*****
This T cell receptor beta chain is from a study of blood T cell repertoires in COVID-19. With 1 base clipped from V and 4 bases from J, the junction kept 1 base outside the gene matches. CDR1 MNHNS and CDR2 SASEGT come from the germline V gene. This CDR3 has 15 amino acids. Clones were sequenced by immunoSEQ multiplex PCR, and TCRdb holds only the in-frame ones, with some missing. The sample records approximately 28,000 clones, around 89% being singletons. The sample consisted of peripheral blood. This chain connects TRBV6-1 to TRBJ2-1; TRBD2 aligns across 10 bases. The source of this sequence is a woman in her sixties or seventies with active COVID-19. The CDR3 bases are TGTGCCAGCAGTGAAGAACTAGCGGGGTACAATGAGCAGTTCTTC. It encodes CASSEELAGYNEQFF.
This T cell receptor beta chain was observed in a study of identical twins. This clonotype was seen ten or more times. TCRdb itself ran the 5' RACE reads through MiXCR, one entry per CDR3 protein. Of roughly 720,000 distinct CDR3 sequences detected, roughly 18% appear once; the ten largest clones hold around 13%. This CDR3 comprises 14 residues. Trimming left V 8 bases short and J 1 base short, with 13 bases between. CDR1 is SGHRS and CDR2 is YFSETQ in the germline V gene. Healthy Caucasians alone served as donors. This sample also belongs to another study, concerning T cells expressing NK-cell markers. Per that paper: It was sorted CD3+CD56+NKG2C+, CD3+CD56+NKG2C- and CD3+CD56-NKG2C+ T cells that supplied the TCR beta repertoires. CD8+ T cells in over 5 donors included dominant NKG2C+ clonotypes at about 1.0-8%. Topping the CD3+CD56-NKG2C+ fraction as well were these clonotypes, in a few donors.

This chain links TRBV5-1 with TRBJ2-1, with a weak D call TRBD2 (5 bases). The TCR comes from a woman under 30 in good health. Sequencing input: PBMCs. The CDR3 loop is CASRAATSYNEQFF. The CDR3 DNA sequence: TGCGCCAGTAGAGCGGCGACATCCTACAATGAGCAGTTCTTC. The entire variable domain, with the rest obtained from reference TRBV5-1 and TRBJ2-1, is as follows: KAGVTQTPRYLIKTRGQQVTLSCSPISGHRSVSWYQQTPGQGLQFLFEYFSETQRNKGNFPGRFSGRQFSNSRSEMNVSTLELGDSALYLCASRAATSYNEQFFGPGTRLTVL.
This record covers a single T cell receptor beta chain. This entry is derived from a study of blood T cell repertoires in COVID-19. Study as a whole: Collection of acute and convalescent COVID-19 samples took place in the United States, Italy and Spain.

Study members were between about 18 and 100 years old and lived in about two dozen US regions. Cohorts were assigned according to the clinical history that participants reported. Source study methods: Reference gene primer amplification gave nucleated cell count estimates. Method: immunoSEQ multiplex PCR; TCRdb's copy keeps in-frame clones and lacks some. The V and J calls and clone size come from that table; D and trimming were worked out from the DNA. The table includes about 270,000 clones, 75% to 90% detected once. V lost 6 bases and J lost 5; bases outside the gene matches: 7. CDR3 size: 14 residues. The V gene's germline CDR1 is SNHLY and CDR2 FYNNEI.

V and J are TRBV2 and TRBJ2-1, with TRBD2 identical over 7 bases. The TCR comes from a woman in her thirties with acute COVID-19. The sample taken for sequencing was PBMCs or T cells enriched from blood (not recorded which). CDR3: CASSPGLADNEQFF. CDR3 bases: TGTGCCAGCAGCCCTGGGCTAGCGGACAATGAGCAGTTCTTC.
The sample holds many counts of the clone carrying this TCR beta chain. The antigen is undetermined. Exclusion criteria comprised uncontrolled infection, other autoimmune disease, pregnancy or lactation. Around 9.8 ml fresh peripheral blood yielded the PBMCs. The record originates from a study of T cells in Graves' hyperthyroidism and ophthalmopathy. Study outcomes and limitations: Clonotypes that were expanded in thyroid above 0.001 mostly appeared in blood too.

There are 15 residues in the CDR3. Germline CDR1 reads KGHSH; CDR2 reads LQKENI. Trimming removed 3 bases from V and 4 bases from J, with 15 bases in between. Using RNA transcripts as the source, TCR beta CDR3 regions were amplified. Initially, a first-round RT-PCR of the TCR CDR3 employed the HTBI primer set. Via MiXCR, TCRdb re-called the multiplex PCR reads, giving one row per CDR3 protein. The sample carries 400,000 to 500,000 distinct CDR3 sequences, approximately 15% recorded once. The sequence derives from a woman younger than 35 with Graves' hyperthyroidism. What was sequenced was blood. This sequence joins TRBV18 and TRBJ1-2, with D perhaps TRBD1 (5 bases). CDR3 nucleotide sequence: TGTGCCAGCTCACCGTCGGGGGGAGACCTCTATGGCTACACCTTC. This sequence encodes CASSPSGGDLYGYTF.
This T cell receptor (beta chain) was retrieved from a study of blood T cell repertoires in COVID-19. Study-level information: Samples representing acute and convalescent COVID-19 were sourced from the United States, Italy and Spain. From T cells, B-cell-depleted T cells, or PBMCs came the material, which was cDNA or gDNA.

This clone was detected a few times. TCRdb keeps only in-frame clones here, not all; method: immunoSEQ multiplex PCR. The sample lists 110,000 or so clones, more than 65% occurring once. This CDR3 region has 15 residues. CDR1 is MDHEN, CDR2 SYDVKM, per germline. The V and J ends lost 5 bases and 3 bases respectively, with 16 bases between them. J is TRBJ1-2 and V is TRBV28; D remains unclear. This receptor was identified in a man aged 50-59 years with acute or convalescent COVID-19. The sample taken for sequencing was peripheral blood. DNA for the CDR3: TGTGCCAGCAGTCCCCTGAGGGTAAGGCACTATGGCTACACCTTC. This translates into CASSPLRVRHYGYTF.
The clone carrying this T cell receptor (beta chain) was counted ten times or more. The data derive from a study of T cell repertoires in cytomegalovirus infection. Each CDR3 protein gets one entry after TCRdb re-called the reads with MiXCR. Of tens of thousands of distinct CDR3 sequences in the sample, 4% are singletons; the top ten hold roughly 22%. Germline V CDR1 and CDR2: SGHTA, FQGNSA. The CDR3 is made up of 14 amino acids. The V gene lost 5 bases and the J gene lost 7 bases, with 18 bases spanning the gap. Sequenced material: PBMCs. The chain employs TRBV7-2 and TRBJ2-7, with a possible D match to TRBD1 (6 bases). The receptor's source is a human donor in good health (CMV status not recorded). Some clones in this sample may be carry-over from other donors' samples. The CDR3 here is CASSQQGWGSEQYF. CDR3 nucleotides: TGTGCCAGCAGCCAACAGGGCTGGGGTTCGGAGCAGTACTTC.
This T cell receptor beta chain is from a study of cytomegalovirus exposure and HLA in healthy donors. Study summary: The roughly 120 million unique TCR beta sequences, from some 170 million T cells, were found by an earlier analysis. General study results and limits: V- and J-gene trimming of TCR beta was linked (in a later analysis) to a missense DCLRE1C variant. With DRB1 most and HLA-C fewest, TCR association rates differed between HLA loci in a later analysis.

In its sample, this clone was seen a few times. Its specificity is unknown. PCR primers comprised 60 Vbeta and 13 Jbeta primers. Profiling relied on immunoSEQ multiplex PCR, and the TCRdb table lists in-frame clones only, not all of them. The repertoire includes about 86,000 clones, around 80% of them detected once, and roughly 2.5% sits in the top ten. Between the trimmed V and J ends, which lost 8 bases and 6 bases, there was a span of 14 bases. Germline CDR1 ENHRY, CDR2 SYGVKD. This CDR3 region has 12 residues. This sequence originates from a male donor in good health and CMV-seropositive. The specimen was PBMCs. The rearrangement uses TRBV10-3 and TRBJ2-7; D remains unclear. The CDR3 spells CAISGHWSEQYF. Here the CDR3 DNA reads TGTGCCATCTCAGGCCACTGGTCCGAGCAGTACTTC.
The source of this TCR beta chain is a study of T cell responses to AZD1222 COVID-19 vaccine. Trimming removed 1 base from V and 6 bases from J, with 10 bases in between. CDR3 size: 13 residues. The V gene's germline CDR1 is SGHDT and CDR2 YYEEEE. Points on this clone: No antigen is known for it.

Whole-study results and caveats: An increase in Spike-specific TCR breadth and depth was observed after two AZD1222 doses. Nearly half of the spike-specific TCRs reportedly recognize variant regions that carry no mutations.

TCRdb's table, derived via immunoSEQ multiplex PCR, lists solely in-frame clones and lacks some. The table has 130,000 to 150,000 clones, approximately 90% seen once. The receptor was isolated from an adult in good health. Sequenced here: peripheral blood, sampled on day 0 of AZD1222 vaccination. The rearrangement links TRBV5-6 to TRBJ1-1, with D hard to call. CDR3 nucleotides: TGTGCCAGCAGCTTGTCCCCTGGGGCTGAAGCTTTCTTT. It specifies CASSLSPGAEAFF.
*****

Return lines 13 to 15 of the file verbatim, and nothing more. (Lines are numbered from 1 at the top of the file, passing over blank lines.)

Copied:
In its sample, this clone was seen a few times. Its specificity is unknown. PCR primers comprised 60 Vbeta and 13 Jbeta primers. Profiling relied on immunoSEQ multiplex PCR, and the TCRdb table lists in-frame clones only, not all of them. The repertoire includes about 86,000 clones, around 80% of them detected once, and roughly 2.5% sits in the top ten. Between the trimmed V and J ends, which lost 8 bases and 6 bases, there was a span of 14 bases. Germline CDR1 ENHRY, CDR2 SYGVKD. This CDR3 region has 12 residues. This sequence originates from a male donor in good health and CMV-seropositive. The specimen was PBMCs. The rearrangement uses TRBV10-3 and TRBJ2-7; D remains unclear. The CDR3 spells CAISGHWSEQYF. Here the CDR3 DNA reads TGTGCCATCTCAGGCCACTGGTCCGAGCAGTACTTC.
The source of this TCR beta chain is a study of T cell responses to AZD1222 COVID-19 vaccine. Trimming removed 1 base from V and 6 bases from J, with 10 bases in between. CDR3 size: 13 residues. The V gene's germline CDR1 is SGHDT and CDR2 YYEEEE. Points on this clone: No antigen is known for it.

Whole-study results and caveats: An increase in Spike-specific TCR breadth and depth was observed after two AZD1222 doses. Nearly half of the spike-specific TCRs reportedly recognize variant regions that carry no mutations.